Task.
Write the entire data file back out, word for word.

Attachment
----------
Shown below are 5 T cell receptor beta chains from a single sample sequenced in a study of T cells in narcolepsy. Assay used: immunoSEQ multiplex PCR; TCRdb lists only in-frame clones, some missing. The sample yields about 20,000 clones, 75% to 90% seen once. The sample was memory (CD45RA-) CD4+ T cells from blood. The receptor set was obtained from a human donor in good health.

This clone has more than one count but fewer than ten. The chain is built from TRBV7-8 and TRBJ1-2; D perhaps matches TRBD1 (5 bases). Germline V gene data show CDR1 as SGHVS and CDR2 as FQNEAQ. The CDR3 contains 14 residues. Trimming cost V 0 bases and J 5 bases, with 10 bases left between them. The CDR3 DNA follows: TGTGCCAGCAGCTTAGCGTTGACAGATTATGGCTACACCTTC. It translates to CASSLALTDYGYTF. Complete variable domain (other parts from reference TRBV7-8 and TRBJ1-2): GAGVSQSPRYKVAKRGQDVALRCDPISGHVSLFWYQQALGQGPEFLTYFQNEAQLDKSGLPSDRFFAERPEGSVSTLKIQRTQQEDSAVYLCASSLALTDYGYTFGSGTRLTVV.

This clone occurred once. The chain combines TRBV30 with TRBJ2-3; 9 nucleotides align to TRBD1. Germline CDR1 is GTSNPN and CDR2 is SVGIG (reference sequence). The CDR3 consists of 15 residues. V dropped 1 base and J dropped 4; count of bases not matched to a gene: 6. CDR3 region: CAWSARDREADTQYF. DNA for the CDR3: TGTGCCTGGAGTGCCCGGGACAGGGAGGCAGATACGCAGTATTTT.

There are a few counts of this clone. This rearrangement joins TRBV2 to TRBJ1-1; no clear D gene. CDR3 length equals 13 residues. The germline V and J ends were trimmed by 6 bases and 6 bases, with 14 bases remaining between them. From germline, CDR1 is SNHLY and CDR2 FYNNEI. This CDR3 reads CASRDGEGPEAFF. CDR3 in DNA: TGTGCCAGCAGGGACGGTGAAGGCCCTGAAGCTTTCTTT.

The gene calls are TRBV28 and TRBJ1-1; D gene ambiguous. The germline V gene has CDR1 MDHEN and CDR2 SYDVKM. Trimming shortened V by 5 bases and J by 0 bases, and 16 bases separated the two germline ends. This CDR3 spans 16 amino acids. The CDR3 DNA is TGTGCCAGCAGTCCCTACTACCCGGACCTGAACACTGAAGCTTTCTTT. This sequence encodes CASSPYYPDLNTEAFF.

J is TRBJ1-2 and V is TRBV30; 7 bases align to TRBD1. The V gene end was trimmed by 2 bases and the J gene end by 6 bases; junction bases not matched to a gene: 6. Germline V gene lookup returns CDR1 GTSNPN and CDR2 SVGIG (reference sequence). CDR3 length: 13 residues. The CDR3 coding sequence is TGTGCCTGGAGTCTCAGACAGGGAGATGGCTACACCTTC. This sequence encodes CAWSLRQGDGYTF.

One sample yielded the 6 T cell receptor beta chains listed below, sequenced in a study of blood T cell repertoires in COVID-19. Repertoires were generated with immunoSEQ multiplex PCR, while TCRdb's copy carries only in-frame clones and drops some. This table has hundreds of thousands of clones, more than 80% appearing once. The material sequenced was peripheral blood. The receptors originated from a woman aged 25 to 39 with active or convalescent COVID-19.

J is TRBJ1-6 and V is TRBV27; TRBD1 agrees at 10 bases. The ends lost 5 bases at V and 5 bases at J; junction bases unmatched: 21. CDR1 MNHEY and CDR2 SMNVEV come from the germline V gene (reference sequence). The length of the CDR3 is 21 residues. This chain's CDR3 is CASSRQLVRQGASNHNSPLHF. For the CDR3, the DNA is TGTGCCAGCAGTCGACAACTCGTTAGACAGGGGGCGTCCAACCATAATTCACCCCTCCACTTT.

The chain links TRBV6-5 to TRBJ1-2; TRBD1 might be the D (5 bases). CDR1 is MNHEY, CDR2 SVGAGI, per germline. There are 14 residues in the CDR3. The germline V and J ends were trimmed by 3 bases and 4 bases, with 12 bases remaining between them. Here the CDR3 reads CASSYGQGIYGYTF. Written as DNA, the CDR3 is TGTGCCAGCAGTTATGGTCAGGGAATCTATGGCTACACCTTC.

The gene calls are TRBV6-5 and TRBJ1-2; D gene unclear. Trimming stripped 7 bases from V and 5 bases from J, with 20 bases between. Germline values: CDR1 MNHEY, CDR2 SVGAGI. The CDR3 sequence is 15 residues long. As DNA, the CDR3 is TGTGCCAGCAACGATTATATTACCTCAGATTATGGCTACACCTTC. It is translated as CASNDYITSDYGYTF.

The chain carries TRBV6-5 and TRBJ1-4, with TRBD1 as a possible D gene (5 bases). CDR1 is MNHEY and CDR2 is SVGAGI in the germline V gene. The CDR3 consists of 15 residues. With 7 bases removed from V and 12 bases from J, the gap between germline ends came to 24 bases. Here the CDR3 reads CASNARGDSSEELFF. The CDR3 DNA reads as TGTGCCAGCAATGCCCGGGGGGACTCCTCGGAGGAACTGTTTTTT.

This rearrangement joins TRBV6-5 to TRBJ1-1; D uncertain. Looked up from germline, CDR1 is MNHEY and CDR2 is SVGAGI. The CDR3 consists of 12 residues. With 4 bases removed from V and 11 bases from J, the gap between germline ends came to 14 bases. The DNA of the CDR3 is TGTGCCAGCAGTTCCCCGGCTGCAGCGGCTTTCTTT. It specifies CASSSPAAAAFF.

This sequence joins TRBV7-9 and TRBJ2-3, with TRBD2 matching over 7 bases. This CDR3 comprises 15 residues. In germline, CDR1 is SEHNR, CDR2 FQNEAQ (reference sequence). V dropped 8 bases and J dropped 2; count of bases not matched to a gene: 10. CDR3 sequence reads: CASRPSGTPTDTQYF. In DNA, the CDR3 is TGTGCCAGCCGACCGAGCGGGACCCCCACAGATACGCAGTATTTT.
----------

Shown below are 5 T cell receptor beta chains from a single sample sequenced in a study of T cells in narcolepsy. Assay used: immunoSEQ multiplex PCR; TCRdb lists only in-frame clones, some missing. The sample yields about 20,000 clones, 75% to 90% seen once. The sample was memory (CD45RA-) CD4+ T cells from blood. The receptor set was obtained from a human donor in good health.

This clone has more than one count but fewer than ten. The chain is built from TRBV7-8 and TRBJ1-2; D perhaps matches TRBD1 (5 bases). Germline V gene data show CDR1 as SGHVS and CDR2 as FQNEAQ. The CDR3 contains 14 residues. Trimming cost V 0 bases and J 5 bases, with 10 bases left between them. The CDR3 DNA follows: TGTGCCAGCAGCTTAGCGTTGACAGATTATGGCTACACCTTC. It translates to CASSLALTDYGYTF. Complete variable domain (other parts from reference TRBV7-8 and TRBJ1-2): GAGVSQSPRYKVAKRGQDVALRCDPISGHVSLFWYQQALGQGPEFLTYFQNEAQLDKSGLPSDRFFAERPEGSVSTLKIQRTQQEDSAVYLCASSLALTDYGYTFGSGTRLTVV.

This clone occurred once. The chain combines TRBV30 with TRBJ2-3; 9 nucleotides align to TRBD1. Germline CDR1 is GTSNPN and CDR2 is SVGIG (reference sequence). The CDR3 consists of 15 residues. V dropped 1 base and J dropped 4; count of bases not matched to a gene: 6. CDR3 region: CAWSARDREADTQYF. DNA for the CDR3: TGTGCCTGGAGTGCCCGGGACAGGGAGGCAGATACGCAGTATTTT.

There are a few counts of this clone. This rearrangement joins TRBV2 to TRBJ1-1; no clear D gene. CDR3 length equals 13 residues. The germline V and J ends were trimmed by 6 bases and 6 bases, with 14 bases remaining between them. From germline, CDR1 is SNHLY and CDR2 FYNNEI. This CDR3 reads CASRDGEGPEAFF. CDR3 in DNA: TGTGCCAGCAGGGACGGTGAAGGCCCTGAAGCTTTCTTT.

The gene calls are TRBV28 and TRBJ1-1; D gene ambiguous. The germline V gene has CDR1 MDHEN and CDR2 SYDVKM. Trimming shortened V by 5 bases and J by 0 bases, and 16 bases separated the two germline ends. This CDR3 spans 16 amino acids. The CDR3 DNA is TGTGCCAGCAGTCCCTACTACCCGGACCTGAACACTGAAGCTTTCTTT. This sequence encodes CASSPYYPDLNTEAFF.

J is TRBJ1-2 and V is TRBV30; 7 bases align to TRBD1. The V gene end was trimmed by 2 bases and the J gene end by 6 bases; junction bases not matched to a gene: 6. Germline V gene lookup returns CDR1 GTSNPN and CDR2 SVGIG (reference sequence). CDR3 length: 13 residues. The CDR3 coding sequence is TGTGCCTGGAGTCTCAGACAGGGAGATGGCTACACCTTC. This sequence encodes CAWSLRQGDGYTF.

One sample yielded the 6 T cell receptor beta chains listed below, sequenced in a study of blood T cell repertoires in COVID-19. Repertoires were generated with immunoSEQ multiplex PCR, while TCRdb's copy carries only in-frame clones and drops some. This table has hundreds of thousands of clones, more than 80% appearing once. The material sequenced was peripheral blood. The receptors originated from a woman aged 25 to 39 with active or convalescent COVID-19.

J is TRBJ1-6 and V is TRBV27; TRBD1 agrees at 10 bases. The ends lost 5 bases at V and 5 bases at J; junction bases unmatched: 21. CDR1 MNHEY and CDR2 SMNVEV come from the germline V gene (reference sequence). The length of the CDR3 is 21 residues. This chain's CDR3 is CASSRQLVRQGASNHNSPLHF. For the CDR3, the DNA is TGTGCCAGCAGTCGACAACTCGTTAGACAGGGGGCGTCCAACCATAATTCACCCCTCCACTTT.

The chain links TRBV6-5 to TRBJ1-2; TRBD1 might be the D (5 bases). CDR1 is MNHEY, CDR2 SVGAGI, per germline. There are 14 residues in the CDR3. The germline V and J ends were trimmed by 3 bases and 4 bases, with 12 bases remaining between them. Here the CDR3 reads CASSYGQGIYGYTF. Written as DNA, the CDR3 is TGTGCCAGCAGTTATGGTCAGGGAATCTATGGCTACACCTTC.

The gene calls are TRBV6-5 and TRBJ1-2; D gene unclear. Trimming stripped 7 bases from V and 5 bases from J, with 20 bases between. Germline values: CDR1 MNHEY, CDR2 SVGAGI. The CDR3 sequence is 15 residues long. As DNA, the CDR3 is TGTGCCAGCAACGATTATATTACCTCAGATTATGGCTACACCTTC. It is translated as CASNDYITSDYGYTF.

The chain carries TRBV6-5 and TRBJ1-4, with TRBD1 as a possible D gene (5 bases). CDR1 is MNHEY and CDR2 is SVGAGI in the germline V gene. The CDR3 consists of 15 residues. With 7 bases removed from V and 12 bases from J, the gap between germline ends came to 24 bases. Here the CDR3 reads CASNARGDSSEELFF. The CDR3 DNA reads as TGTGCCAGCAATGCCCGGGGGGACTCCTCGGAGGAACTGTTTTTT.

This rearrangement joins TRBV6-5 to TRBJ1-1; D uncertain. Looked up from germline, CDR1 is MNHEY and CDR2 is SVGAGI. The CDR3 consists of 12 residues. With 4 bases removed from V and 11 bases from J, the gap between germline ends came to 14 bases. The DNA of the CDR3 is TGTGCCAGCAGTTCCCCGGCTGCAGCGGCTTTCTTT. It specifies CASSSPAAAAFF.

This sequence joins TRBV7-9 and TRBJ2-3, with TRBD2 matching over 7 bases. This CDR3 comprises 15 residues. In germline, CDR1 is SEHNR, CDR2 FQNEAQ (reference sequence). V dropped 8 bases and J dropped 2; count of bases not matched to a gene: 10. CDR3 sequence reads: CASRPSGTPTDTQYF. In DNA, the CDR3 is TGTGCCAGCCGACCGAGCGGGACCCCCACAGATACGCAGTATTTT.